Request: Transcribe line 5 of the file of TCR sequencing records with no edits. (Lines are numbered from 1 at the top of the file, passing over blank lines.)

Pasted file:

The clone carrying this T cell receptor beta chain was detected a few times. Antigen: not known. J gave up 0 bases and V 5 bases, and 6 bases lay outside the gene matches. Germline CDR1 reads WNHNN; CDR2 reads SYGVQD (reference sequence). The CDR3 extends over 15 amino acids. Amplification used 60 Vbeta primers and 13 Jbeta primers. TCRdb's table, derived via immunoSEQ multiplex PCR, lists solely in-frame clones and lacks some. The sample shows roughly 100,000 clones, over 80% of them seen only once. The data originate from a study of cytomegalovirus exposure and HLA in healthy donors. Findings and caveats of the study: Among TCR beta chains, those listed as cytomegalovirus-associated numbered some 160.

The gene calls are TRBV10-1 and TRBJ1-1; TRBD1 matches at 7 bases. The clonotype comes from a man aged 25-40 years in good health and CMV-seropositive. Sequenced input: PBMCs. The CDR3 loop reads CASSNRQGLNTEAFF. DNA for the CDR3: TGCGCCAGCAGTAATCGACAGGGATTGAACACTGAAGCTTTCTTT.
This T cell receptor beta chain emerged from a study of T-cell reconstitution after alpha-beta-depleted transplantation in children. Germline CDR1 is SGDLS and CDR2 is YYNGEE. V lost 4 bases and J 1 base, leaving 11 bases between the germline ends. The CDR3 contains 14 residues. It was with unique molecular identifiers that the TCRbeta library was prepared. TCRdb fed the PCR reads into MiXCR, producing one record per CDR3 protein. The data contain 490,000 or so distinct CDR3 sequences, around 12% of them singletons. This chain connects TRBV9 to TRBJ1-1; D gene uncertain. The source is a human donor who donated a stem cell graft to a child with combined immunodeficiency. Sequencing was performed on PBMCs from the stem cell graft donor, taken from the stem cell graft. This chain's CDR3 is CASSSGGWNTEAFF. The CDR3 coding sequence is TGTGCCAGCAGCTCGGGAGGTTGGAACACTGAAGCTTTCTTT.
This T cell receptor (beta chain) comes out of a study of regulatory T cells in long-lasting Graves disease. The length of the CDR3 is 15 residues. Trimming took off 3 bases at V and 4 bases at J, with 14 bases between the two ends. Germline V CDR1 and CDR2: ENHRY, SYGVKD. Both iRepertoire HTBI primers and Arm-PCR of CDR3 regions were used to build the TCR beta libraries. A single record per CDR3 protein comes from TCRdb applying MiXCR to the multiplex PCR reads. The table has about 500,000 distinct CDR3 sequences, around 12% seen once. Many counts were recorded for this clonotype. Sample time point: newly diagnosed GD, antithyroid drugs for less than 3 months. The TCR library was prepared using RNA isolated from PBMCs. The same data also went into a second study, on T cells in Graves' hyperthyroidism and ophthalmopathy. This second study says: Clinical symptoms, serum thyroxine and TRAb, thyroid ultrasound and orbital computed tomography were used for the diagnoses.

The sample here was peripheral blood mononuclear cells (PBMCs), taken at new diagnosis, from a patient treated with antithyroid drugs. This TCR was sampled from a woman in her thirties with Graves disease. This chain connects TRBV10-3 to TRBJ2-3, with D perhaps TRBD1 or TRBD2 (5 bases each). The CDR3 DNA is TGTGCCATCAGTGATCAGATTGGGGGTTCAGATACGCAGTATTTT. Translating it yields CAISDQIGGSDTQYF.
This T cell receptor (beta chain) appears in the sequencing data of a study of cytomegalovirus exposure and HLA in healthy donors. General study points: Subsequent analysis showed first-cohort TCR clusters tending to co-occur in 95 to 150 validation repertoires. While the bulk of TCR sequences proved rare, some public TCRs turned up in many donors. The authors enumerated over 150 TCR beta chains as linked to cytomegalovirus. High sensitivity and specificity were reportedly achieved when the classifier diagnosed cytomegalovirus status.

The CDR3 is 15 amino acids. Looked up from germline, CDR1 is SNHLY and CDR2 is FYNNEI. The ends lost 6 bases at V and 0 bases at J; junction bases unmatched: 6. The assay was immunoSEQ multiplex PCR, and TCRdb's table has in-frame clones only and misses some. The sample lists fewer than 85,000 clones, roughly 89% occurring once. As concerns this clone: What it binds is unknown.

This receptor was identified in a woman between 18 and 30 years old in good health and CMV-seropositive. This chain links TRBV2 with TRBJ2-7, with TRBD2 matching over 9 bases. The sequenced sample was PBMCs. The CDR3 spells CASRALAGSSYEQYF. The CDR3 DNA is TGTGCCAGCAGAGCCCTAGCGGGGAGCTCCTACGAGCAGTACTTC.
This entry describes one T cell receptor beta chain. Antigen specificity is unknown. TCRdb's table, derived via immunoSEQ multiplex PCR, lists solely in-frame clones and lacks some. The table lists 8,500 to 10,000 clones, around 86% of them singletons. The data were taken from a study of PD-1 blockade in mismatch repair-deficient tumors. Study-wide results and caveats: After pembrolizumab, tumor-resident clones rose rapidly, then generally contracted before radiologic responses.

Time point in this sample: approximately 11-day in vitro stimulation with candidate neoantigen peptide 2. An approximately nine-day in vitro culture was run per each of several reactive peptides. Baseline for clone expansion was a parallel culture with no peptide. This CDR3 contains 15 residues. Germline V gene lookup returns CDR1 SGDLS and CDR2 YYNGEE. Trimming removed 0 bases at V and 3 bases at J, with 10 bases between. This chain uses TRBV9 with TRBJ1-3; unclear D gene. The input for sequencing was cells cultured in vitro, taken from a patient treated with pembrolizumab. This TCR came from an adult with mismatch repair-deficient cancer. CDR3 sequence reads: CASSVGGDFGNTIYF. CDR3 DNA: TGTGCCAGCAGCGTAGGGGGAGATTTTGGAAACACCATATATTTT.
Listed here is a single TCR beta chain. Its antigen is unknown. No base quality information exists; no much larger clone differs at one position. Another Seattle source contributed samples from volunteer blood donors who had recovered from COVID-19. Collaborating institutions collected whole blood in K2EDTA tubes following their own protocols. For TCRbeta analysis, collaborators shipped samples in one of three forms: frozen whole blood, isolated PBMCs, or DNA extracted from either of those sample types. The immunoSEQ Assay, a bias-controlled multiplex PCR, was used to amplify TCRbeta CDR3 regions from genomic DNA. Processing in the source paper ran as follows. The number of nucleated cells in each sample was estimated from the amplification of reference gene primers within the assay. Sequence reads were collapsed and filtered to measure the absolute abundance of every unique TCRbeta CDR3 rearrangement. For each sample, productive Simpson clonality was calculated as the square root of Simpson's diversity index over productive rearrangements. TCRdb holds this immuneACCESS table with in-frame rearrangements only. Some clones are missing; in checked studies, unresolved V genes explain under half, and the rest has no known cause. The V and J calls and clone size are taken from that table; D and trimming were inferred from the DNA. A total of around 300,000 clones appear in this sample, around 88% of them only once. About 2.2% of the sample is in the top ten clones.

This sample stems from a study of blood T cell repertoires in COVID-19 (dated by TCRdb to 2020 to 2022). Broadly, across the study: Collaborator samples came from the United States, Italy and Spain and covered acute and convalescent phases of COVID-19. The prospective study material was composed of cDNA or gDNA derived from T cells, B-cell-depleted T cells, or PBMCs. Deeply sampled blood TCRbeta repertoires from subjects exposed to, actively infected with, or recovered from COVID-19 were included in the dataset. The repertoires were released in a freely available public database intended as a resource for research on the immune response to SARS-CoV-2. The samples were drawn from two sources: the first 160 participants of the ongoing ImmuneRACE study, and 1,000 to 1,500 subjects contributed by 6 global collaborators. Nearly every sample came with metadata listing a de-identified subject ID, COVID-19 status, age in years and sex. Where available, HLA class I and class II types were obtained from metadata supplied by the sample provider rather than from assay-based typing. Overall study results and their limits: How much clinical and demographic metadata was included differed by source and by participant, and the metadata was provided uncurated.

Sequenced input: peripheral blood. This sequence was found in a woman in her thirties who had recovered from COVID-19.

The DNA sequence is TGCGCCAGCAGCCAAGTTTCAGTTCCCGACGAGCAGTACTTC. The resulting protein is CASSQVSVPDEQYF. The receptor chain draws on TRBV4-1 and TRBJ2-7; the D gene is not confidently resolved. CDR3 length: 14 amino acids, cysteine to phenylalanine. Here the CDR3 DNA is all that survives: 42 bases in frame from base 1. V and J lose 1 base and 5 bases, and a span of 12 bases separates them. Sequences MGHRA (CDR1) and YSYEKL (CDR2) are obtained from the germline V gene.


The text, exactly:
The sample here was peripheral blood mononuclear cells (PBMCs), taken at new diagnosis, from a patient treated with antithyroid drugs. This TCR was sampled from a woman in her thirties with Graves disease. This chain connects TRBV10-3 to TRBJ2-3, with D perhaps TRBD1 or TRBD2 (5 bases each). The CDR3 DNA is TGTGCCATCAGTGATCAGATTGGGGGTTCAGATACGCAGTATTTT. Translating it yields CAISDQIGGSDTQYF.